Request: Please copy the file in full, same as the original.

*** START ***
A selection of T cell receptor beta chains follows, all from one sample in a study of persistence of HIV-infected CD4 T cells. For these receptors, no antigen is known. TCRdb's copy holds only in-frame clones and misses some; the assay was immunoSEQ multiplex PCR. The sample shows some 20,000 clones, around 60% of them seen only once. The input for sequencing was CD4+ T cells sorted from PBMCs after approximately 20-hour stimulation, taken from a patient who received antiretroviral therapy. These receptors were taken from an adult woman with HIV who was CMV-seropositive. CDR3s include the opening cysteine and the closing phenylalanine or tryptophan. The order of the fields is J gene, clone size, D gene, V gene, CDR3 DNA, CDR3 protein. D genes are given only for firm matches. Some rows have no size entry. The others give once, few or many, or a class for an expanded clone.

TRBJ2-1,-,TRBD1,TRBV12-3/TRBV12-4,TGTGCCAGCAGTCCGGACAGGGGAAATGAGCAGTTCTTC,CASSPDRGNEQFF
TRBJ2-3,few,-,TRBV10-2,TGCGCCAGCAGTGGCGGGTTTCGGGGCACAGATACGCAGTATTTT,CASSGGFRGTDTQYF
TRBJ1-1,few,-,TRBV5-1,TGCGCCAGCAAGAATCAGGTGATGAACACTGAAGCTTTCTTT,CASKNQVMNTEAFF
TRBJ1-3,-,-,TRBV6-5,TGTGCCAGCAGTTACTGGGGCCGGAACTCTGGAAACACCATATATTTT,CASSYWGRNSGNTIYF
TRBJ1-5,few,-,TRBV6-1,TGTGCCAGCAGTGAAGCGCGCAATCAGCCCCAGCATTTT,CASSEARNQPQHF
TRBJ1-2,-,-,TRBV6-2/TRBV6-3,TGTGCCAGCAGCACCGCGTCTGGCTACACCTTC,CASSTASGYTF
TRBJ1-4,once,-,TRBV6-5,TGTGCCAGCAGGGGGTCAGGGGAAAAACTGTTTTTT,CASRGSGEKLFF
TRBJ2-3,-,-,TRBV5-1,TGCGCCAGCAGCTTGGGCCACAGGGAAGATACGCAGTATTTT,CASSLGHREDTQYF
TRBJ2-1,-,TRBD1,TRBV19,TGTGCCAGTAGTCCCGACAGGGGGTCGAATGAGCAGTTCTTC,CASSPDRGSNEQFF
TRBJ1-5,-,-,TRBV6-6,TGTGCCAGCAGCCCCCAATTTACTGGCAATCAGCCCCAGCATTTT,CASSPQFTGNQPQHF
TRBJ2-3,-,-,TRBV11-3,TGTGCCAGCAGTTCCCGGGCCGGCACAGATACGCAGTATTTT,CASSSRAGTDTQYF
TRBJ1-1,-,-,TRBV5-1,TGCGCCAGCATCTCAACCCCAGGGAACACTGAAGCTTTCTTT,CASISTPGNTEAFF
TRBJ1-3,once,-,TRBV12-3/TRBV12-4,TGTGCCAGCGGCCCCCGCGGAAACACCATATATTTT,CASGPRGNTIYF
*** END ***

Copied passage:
A selection of T cell receptor beta chains follows, all from one sample in a study of persistence of HIV-infected CD4 T cells. For these receptors, no antigen is known. TCRdb's copy holds only in-frame clones and misses some; the assay was immunoSEQ multiplex PCR. The sample shows some 20,000 clones, around 60% of them seen only once. The input for sequencing was CD4+ T cells sorted from PBMCs after approximately 20-hour stimulation, taken from a patient who received antiretroviral therapy. These receptors were taken from an adult woman with HIV who was CMV-seropositive. CDR3s include the opening cysteine and the closing phenylalanine or tryptophan. The order of the fields is J gene, clone size, D gene, V gene, CDR3 DNA, CDR3 protein. D genes are given only for firm matches. Some rows have no size entry. The others give once, few or many, or a class for an expanded clone.

TRBJ2-1,-,TRBD1,TRBV12-3/TRBV12-4,TGTGCCAGCAGTCCGGACAGGGGAAATGAGCAGTTCTTC,CASSPDRGNEQFF
TRBJ2-3,few,-,TRBV10-2,TGCGCCAGCAGTGGCGGGTTTCGGGGCACAGATACGCAGTATTTT,CASSGGFRGTDTQYF
TRBJ1-1,few,-,TRBV5-1,TGCGCCAGCAAGAATCAGGTGATGAACACTGAAGCTTTCTTT,CASKNQVMNTEAFF
TRBJ1-3,-,-,TRBV6-5,TGTGCCAGCAGTTACTGGGGCCGGAACTCTGGAAACACCATATATTTT,CASSYWGRNSGNTIYF
TRBJ1-5,few,-,TRBV6-1,TGTGCCAGCAGTGAAGCGCGCAATCAGCCCCAGCATTTT,CASSEARNQPQHF
TRBJ1-2,-,-,TRBV6-2/TRBV6-3,TGTGCCAGCAGCACCGCGTCTGGCTACACCTTC,CASSTASGYTF
TRBJ1-4,once,-,TRBV6-5,TGTGCCAGCAGGGGGTCAGGGGAAAAACTGTTTTTT,CASRGSGEKLFF
TRBJ2-3,-,-,TRBV5-1,TGCGCCAGCAGCTTGGGCCACAGGGAAGATACGCAGTATTTT,CASSLGHREDTQYF
TRBJ2-1,-,TRBD1,TRBV19,TGTGCCAGTAGTCCCGACAGGGGGTCGAATGAGCAGTTCTTC,CASSPDRGSNEQFF
TRBJ1-5,-,-,TRBV6-6,TGTGCCAGCAGCCCCCAATTTACTGGCAATCAGCCCCAGCATTTT,CASSPQFTGNQPQHF
TRBJ2-3,-,-,TRBV11-3,TGTGCCAGCAGTTCCCGGGCCGGCACAGATACGCAGTATTTT,CASSSRAGTDTQYF
TRBJ1-1,-,-,TRBV5-1,TGCGCCAGCATCTCAACCCCAGGGAACACTGAAGCTTTCTTT,CASISTPGNTEAFF
TRBJ1-3,once,-,TRBV12-3/TRBV12-4,TGTGCCAGCGGCCCCCGCGGAAACACCATATATTTT,CASGPRGNTIYF